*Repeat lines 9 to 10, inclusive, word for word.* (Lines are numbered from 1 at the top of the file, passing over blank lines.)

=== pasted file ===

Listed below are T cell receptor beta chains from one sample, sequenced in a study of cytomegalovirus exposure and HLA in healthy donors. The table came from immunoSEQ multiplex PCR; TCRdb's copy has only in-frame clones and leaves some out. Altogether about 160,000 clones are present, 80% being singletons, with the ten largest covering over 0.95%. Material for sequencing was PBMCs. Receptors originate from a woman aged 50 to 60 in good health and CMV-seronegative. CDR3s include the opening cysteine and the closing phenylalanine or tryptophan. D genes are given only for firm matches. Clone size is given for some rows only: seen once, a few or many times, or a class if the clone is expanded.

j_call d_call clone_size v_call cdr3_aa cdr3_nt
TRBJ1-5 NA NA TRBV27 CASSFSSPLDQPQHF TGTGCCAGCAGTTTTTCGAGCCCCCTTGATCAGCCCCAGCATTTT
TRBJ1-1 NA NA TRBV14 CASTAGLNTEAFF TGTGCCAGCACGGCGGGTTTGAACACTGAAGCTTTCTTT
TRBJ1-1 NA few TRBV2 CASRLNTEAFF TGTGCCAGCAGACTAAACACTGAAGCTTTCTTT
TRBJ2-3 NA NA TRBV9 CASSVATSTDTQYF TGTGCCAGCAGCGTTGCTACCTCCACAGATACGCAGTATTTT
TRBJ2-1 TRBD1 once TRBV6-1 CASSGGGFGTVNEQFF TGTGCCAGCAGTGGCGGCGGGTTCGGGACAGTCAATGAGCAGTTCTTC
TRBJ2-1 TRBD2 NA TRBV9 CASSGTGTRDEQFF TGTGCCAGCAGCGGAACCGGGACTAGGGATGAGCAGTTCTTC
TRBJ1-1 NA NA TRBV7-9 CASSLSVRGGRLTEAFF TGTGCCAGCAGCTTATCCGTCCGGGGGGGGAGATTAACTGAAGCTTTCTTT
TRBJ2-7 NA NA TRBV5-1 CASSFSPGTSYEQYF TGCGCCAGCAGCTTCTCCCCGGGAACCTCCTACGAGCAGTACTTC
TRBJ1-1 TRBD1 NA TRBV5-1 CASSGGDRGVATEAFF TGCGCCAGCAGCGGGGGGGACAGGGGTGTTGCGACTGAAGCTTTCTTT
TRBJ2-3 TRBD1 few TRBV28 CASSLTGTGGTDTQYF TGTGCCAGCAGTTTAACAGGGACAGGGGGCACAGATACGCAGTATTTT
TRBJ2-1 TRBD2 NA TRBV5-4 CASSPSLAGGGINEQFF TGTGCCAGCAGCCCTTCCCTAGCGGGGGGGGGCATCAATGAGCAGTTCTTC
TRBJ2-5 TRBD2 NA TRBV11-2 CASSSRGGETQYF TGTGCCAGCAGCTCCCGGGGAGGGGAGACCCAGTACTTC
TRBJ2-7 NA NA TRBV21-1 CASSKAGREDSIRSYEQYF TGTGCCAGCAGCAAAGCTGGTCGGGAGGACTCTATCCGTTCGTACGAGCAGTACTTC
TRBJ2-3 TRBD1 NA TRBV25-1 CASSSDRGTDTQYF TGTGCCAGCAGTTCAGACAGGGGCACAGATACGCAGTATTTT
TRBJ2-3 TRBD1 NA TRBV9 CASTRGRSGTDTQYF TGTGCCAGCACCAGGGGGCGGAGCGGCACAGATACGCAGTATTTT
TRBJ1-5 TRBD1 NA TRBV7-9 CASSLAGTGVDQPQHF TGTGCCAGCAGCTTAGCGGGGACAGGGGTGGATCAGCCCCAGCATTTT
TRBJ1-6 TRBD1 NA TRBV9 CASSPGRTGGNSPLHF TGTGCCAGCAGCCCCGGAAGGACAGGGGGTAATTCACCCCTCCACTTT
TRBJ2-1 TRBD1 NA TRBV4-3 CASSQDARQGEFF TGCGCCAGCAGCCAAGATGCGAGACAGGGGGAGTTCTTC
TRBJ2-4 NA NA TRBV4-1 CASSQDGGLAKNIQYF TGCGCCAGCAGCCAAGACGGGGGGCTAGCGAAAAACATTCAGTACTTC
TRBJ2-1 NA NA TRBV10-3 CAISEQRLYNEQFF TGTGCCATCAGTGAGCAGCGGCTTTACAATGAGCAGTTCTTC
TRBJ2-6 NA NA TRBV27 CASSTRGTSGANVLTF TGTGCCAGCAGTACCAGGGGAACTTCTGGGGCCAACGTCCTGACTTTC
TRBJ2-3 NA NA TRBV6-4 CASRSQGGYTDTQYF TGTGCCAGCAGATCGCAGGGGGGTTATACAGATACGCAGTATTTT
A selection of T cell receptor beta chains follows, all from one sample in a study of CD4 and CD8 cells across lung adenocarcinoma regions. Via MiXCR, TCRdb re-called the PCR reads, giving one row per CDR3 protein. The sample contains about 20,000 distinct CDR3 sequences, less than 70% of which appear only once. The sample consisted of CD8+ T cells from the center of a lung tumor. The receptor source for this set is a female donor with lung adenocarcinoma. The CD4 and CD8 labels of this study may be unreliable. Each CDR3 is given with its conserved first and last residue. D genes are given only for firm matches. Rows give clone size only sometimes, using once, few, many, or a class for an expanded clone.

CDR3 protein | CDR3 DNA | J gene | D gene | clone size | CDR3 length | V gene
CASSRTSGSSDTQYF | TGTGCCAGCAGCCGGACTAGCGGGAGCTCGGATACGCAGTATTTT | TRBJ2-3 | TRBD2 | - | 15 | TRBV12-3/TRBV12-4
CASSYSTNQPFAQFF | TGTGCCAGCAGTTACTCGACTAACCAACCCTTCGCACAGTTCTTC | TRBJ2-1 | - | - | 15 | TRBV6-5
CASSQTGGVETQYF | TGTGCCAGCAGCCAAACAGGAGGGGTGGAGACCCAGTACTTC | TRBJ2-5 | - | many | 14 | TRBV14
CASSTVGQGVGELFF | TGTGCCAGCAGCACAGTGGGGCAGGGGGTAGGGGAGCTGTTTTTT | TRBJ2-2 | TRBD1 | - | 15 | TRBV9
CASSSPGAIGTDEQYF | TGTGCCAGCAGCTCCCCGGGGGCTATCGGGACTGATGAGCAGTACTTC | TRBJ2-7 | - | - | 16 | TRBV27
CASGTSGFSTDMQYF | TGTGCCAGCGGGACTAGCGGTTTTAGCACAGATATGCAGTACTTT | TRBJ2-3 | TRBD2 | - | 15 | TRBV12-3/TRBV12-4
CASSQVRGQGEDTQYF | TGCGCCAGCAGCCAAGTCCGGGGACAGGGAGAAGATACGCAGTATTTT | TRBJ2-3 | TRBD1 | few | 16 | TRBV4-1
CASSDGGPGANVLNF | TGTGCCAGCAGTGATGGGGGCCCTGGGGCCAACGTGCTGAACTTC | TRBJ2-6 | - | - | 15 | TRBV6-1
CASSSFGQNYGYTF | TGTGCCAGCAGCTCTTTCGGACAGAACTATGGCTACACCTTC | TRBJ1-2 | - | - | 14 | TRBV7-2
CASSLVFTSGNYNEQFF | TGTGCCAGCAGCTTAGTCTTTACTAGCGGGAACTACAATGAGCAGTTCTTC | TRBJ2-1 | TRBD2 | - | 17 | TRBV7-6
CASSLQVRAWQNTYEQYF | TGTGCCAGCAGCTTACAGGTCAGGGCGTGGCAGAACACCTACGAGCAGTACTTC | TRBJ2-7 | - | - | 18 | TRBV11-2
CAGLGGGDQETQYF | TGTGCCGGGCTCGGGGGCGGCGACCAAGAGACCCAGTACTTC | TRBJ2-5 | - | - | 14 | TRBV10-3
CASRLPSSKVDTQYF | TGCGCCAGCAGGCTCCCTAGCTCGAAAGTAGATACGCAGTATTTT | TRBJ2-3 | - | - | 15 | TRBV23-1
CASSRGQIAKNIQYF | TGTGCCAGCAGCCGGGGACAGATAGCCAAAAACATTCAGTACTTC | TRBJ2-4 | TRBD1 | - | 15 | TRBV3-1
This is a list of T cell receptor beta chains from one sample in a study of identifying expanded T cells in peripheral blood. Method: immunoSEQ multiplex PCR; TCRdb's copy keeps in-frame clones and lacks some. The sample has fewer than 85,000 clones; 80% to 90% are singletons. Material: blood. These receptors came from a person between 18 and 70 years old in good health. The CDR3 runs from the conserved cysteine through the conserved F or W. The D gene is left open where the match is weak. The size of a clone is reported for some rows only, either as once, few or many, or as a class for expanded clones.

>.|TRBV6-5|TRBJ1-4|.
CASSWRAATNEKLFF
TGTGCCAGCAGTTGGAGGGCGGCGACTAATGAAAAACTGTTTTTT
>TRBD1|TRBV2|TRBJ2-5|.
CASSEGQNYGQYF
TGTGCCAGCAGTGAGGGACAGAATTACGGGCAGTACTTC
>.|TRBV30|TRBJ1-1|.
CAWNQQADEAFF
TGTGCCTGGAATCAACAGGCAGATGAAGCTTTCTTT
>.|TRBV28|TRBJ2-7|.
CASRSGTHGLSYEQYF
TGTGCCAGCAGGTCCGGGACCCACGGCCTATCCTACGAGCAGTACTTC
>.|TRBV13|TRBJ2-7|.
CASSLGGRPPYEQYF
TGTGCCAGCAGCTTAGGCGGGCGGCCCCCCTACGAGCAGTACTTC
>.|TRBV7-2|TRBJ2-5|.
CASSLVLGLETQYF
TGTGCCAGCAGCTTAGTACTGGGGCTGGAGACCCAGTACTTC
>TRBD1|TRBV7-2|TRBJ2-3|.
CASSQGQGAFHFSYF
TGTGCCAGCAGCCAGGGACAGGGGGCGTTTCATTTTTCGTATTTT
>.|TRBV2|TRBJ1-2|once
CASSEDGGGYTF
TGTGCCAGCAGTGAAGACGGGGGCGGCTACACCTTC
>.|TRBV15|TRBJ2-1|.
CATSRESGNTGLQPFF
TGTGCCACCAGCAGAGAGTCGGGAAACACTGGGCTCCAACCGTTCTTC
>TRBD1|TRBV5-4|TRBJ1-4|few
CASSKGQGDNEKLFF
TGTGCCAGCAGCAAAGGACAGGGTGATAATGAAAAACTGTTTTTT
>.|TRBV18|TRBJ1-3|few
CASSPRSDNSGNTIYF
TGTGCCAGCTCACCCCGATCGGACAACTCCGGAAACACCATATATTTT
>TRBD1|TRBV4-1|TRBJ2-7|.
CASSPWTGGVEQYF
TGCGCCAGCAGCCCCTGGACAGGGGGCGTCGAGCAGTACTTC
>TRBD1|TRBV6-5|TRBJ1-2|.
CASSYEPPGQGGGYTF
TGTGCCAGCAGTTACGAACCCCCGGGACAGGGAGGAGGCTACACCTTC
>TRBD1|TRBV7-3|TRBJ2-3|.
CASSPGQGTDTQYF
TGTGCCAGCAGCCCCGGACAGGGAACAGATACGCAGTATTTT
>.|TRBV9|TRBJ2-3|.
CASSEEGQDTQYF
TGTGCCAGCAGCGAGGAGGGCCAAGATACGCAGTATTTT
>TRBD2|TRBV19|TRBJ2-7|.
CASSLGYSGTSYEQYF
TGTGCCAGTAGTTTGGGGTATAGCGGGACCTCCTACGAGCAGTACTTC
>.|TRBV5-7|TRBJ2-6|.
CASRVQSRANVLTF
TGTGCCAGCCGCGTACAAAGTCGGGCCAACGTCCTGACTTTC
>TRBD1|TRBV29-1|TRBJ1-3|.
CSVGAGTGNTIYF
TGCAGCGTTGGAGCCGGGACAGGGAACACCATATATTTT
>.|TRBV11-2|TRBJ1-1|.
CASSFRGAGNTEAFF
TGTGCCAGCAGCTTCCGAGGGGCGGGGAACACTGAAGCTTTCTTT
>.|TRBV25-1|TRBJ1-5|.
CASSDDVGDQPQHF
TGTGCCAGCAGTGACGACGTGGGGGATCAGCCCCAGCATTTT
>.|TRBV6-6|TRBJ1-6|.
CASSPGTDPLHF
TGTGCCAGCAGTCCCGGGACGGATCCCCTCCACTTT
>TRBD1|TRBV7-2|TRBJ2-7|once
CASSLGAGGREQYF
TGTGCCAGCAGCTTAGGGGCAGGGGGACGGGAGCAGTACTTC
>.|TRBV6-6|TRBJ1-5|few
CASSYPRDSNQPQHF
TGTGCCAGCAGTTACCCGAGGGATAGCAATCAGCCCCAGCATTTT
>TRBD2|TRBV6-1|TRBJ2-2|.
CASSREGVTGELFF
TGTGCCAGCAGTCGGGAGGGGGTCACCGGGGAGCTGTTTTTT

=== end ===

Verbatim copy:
TRBJ1-1 NA NA TRBV7-9 CASSLSVRGGRLTEAFF TGTGCCAGCAGCTTATCCGTCCGGGGGGGGAGATTAACTGAAGCTTTCTTT
TRBJ2-7 NA NA TRBV5-1 CASSFSPGTSYEQYF TGCGCCAGCAGCTTCTCCCCGGGAACCTCCTACGAGCAGTACTTC